A California bill proposes that student teachers get paid for the mandatory hours they need to work to obtain a teaching credential.

Currently, California teachers need to complete 600 hours of unpaid student teaching to earn their credentials, according to California’s Commission on Teaching Credentials. The requirement has been considered a roadblock for teacher candidates who can’t afford to work for free while still being responsible for paying school and living expenses, such as tuition, books and housing.

The bill, officially known as Assembly Bill 238, was introduced by Assemblymember Al Maratsuchi, D-Torrance and would approve using one-time state funding to create a grant program for student teachers.

School districts that have access to the grants would then pay student teachers the same rate as substitute teachers, according to the bill’s text. An analysis estimated that the program would cost the state $300 million annually should all student teachers benefit from the program, Edsource reported.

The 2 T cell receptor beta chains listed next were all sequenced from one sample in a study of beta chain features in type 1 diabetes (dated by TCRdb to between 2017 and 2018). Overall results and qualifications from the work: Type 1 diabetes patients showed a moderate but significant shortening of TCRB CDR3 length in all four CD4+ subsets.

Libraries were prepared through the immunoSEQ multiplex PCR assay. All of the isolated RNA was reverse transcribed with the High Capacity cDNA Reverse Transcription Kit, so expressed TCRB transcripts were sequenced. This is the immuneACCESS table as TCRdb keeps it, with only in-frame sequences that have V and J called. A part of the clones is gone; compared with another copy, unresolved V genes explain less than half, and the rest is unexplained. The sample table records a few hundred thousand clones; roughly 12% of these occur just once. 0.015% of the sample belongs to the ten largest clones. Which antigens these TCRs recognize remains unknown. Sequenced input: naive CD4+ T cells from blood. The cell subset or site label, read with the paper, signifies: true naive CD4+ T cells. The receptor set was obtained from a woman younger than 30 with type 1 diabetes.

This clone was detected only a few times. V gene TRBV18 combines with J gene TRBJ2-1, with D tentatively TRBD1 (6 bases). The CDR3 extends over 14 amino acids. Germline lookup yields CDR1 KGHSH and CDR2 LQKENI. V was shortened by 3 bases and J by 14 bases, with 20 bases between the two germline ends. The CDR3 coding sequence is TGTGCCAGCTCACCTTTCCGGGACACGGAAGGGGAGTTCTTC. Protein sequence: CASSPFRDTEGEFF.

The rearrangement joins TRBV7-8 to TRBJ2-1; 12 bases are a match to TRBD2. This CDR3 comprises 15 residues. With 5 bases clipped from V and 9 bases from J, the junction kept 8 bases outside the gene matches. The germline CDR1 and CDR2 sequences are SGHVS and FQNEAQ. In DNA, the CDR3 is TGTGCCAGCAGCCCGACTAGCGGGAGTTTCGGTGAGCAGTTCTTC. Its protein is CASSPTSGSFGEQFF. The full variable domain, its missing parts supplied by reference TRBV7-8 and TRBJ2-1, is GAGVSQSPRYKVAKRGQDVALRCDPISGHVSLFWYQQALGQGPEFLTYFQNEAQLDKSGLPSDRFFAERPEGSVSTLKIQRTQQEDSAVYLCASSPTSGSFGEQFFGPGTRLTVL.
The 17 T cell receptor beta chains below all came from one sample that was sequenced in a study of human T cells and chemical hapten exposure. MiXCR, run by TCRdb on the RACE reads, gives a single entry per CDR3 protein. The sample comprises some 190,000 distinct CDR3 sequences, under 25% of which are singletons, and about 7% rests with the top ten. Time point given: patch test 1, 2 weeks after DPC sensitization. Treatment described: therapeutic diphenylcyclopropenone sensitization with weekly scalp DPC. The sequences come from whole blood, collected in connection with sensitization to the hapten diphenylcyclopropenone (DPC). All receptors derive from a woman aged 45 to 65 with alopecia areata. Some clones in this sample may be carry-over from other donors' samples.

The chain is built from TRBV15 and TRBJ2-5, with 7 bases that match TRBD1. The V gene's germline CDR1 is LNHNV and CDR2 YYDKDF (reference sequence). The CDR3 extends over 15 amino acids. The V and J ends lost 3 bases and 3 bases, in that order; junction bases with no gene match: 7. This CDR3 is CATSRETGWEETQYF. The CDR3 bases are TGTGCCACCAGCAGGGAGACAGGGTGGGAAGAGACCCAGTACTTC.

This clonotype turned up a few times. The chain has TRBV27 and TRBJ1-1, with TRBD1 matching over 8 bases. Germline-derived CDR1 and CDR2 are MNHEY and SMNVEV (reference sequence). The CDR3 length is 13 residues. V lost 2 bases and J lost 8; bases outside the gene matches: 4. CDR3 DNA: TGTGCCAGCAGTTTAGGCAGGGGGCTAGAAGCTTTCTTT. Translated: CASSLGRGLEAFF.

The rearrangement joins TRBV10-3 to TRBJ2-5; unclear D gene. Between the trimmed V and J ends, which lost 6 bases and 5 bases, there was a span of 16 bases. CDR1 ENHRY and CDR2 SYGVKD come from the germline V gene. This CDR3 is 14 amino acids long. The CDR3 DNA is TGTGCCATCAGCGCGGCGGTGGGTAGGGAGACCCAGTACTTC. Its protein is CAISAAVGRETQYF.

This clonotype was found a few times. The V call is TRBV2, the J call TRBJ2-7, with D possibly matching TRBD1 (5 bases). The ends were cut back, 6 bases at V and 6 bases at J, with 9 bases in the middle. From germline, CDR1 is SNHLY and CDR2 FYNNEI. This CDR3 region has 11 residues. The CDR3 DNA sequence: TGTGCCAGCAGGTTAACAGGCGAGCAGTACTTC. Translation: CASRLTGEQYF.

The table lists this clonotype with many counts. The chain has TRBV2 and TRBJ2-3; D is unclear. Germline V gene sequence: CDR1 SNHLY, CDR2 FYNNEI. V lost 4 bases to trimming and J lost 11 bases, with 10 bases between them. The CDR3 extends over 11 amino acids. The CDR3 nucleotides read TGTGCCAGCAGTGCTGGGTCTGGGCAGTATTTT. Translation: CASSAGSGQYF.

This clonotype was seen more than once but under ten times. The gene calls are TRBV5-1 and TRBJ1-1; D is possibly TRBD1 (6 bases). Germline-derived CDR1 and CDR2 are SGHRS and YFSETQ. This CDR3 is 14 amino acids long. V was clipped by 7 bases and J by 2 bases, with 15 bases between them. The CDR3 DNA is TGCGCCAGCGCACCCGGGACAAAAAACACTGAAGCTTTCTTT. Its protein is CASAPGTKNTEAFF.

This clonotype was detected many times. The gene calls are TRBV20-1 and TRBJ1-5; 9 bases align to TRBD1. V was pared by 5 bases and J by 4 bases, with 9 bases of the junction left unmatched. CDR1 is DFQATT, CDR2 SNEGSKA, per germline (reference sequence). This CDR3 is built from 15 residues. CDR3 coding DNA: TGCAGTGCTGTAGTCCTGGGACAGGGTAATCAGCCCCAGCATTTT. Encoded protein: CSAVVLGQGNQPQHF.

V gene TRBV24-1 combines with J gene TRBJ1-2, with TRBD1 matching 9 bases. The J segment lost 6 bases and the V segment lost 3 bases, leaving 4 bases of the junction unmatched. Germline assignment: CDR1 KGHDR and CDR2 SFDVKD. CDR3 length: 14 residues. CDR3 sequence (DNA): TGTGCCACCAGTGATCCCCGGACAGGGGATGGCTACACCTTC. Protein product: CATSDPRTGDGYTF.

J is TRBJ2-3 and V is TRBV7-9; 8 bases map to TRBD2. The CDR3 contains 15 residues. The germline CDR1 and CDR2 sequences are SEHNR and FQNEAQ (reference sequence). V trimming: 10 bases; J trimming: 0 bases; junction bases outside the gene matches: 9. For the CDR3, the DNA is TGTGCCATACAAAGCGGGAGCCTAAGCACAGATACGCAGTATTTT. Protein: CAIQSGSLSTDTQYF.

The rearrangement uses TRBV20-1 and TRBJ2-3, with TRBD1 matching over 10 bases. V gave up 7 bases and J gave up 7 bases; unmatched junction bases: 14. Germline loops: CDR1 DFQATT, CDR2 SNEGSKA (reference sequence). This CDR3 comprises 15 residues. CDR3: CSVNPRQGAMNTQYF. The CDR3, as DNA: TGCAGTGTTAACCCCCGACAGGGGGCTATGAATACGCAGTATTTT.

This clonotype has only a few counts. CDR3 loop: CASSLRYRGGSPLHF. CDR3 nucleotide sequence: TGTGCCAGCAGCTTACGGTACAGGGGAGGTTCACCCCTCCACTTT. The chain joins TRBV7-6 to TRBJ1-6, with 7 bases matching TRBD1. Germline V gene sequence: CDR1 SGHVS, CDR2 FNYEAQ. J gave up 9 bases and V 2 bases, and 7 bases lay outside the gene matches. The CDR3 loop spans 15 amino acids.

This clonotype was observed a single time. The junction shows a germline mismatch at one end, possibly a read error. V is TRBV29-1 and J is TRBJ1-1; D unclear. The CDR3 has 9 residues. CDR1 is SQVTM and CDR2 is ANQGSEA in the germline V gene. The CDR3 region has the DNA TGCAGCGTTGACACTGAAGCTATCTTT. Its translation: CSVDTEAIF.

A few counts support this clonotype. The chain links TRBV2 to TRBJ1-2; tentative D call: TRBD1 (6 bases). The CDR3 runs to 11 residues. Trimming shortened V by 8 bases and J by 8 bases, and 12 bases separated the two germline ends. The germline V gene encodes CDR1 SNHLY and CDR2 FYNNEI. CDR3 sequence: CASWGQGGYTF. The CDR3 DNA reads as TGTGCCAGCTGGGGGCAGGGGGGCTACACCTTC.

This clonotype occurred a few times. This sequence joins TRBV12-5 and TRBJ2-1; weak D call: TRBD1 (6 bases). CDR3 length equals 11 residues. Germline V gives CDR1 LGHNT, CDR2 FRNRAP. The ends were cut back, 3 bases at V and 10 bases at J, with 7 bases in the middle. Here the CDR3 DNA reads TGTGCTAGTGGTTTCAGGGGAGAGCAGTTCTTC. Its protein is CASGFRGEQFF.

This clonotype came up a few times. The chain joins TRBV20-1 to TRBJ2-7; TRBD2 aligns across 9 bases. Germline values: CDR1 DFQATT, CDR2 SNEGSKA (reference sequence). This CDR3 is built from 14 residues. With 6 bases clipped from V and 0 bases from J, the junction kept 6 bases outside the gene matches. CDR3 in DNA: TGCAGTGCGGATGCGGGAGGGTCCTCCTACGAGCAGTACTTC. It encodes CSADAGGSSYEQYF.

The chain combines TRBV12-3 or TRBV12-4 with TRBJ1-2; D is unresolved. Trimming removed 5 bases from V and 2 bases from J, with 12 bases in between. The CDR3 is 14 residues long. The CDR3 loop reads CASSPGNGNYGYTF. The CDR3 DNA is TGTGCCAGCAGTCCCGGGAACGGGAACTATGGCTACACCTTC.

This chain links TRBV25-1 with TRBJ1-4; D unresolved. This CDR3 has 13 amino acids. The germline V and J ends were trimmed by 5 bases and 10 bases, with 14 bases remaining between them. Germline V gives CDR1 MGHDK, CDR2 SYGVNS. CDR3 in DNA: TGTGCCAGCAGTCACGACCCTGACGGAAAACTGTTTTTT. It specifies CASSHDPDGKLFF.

The state’s ongoing educator and workforce shortage has only increased as a result of the pandemic,” Maratsuchi said in a statement to the publication.

“AB 238 helps relieve the teacher shortage by establishing the California Student Teacher Support Grant Program, which compensates student teachers during their required student teaching hours to help alleviate financial stress at an important time in the teacher preparation process.”

The bill has passed the state assembly but was placed in the suspense files by the Senate Appropriations Committee, EdSource reported. Since the bill has an annual price tag of $300 million, senators placed it in the suspense file so they could weigh the impact it would have on the state budget before it’s voted on.

The bill would also need to be signed by Gov. Gavin Newsom before it’s officially implemented.